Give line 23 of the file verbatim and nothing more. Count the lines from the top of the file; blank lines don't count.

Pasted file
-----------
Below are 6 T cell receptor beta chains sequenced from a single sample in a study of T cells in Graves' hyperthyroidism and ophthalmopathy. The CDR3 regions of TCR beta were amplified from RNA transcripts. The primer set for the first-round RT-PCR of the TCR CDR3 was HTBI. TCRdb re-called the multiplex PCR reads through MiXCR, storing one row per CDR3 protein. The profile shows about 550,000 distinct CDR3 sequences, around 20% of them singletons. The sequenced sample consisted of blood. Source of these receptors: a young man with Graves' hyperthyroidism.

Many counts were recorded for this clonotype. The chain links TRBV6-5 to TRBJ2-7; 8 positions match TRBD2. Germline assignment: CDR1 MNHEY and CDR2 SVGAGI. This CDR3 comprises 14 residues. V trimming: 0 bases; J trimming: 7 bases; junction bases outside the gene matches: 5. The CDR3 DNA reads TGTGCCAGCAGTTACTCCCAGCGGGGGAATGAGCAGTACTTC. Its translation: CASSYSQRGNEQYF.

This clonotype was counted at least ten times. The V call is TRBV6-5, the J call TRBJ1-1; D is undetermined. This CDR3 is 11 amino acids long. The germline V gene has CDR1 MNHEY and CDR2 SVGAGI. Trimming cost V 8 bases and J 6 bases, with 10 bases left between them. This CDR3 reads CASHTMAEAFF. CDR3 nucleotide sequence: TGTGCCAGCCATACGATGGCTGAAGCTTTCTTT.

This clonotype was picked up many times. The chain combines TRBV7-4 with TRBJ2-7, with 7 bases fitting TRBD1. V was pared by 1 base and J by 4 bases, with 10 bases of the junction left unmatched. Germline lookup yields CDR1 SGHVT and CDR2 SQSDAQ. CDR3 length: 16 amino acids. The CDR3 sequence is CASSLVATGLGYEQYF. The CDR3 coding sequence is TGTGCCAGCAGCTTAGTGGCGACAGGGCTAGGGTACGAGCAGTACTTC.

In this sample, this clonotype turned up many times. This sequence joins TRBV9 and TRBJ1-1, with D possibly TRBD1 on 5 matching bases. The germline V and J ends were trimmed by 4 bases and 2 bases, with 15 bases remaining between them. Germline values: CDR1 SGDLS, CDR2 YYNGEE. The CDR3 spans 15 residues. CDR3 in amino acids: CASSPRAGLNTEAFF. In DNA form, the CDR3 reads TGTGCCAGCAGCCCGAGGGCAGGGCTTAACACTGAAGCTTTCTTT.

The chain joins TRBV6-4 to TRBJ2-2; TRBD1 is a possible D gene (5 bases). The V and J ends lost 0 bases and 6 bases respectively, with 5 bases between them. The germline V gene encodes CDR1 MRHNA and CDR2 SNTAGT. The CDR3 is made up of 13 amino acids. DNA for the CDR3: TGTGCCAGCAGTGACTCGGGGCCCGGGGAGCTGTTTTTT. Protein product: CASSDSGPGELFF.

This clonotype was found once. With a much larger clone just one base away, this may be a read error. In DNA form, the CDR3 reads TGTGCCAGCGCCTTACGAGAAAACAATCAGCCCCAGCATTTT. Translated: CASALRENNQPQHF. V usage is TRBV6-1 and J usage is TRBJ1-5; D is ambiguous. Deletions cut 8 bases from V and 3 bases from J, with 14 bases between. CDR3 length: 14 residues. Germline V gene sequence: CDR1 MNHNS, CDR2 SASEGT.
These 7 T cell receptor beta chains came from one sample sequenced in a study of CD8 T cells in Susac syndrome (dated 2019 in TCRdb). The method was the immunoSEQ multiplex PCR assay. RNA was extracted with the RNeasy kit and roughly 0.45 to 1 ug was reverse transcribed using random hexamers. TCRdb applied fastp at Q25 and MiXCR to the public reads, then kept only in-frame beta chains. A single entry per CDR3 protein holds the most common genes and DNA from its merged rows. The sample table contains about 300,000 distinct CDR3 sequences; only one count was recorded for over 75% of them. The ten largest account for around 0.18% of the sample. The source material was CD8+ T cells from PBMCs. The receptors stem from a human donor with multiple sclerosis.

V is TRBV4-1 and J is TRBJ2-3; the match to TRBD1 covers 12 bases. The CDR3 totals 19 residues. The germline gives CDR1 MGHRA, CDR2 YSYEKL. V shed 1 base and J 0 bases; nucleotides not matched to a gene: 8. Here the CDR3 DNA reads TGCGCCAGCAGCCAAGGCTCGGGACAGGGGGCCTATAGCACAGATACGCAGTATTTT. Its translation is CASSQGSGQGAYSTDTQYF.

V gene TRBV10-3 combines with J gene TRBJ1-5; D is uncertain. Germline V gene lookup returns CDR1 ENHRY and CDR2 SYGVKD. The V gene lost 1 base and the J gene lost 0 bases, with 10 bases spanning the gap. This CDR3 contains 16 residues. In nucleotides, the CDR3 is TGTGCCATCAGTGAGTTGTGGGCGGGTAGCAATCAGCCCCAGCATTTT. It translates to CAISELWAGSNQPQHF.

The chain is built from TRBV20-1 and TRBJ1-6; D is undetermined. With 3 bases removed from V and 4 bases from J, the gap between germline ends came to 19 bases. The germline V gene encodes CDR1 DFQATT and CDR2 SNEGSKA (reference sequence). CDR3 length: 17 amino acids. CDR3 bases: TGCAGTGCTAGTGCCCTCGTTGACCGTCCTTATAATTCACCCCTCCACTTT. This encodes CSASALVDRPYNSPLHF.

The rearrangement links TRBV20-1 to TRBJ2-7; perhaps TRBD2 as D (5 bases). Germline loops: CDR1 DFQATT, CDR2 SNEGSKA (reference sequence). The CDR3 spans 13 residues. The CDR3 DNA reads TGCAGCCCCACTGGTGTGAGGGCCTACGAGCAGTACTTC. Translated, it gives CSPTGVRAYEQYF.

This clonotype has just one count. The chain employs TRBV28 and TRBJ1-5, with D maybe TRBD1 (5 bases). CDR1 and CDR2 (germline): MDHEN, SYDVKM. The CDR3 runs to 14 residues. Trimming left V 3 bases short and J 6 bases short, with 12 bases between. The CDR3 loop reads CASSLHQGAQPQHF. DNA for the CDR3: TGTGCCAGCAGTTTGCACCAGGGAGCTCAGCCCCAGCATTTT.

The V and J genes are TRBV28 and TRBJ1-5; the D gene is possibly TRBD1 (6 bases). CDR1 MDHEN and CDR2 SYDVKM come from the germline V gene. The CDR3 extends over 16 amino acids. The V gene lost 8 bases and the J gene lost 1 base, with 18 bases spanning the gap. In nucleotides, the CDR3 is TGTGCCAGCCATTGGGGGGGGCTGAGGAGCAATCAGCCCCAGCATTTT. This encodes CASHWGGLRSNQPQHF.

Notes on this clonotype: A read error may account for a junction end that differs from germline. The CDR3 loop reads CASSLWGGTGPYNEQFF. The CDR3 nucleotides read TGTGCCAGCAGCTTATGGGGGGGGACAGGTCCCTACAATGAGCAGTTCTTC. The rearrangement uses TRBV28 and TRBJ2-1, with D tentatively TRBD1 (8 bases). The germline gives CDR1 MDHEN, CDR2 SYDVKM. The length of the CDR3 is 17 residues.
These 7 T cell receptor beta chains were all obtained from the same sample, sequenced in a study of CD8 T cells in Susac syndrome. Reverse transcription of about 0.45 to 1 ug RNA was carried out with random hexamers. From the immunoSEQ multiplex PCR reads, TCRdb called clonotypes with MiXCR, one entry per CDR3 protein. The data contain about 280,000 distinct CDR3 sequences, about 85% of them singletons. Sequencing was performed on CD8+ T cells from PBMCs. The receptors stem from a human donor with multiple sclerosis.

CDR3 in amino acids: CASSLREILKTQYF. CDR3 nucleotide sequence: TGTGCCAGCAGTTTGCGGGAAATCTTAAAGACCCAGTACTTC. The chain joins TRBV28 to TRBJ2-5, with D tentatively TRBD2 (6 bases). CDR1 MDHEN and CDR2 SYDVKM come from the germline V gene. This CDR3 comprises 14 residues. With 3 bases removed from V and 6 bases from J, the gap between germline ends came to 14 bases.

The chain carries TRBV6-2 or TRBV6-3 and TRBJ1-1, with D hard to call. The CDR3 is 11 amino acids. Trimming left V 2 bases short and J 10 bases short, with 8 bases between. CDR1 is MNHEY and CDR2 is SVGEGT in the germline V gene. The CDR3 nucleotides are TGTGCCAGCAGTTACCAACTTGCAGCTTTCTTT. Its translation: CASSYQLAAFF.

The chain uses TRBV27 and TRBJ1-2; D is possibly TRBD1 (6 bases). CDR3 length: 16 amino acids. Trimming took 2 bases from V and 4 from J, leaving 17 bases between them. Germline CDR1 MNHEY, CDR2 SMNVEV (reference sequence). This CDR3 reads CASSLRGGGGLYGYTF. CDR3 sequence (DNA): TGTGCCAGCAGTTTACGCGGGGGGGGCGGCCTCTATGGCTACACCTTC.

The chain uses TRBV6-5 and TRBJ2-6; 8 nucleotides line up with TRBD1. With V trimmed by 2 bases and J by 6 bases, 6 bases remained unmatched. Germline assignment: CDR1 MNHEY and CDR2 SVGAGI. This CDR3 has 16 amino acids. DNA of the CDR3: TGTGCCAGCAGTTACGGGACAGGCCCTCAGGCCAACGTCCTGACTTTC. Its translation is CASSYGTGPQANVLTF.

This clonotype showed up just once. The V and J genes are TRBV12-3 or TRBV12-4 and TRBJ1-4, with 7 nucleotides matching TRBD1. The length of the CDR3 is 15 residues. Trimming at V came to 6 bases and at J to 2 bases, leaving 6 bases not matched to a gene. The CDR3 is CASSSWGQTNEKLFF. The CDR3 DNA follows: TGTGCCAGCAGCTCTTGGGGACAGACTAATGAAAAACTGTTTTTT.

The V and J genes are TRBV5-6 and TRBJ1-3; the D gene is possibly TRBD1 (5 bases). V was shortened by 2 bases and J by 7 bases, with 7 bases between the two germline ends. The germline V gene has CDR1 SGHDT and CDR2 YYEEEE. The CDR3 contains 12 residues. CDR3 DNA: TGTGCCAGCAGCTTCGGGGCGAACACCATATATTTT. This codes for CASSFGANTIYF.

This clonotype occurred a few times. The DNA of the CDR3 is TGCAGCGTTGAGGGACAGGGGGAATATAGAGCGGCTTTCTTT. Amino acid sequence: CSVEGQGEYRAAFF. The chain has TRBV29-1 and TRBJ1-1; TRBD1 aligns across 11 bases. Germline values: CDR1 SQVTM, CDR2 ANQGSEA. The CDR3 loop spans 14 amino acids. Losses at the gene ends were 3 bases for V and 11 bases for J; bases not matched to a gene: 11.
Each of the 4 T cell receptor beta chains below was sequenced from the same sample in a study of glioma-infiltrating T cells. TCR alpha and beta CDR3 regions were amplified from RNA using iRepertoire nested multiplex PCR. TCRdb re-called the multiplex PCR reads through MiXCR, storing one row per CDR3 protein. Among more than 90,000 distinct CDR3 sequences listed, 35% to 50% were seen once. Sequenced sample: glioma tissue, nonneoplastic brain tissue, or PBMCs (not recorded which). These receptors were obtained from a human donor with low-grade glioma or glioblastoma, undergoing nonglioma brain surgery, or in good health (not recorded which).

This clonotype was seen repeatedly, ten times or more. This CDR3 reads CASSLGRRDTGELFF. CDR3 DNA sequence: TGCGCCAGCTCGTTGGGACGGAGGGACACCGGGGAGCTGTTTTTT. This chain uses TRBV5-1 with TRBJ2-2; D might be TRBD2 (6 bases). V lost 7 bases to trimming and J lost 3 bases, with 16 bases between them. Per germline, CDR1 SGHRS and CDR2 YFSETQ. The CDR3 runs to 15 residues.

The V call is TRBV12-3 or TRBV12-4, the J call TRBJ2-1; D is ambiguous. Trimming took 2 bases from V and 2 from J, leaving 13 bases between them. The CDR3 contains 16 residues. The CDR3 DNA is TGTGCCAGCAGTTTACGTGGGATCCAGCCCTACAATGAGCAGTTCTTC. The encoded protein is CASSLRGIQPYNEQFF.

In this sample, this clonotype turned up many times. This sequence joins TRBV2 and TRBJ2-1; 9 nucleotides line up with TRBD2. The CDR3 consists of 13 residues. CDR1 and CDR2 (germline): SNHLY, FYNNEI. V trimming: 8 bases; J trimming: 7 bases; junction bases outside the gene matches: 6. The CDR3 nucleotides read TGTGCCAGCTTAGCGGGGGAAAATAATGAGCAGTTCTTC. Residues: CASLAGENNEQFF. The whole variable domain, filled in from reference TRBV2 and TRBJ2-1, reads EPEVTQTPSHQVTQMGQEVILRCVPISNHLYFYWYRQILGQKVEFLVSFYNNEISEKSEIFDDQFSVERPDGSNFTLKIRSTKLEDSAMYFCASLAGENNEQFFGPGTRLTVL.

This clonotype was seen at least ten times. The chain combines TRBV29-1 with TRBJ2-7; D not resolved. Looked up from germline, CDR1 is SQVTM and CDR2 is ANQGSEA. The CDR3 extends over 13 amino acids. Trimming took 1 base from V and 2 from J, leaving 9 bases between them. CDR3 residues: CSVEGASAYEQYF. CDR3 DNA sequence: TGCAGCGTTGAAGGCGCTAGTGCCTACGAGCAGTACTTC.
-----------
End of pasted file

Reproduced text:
This clonotype occurred a few times. The DNA of the CDR3 is TGCAGCGTTGAGGGACAGGGGGAATATAGAGCGGCTTTCTTT. Amino acid sequence: CSVEGQGEYRAAFF. The chain has TRBV29-1 and TRBJ1-1; TRBD1 aligns across 11 bases. Germline values: CDR1 SQVTM, CDR2 ANQGSEA. The CDR3 loop spans 14 amino acids. Losses at the gene ends were 3 bases for V and 11 bases for J; bases not matched to a gene: 11.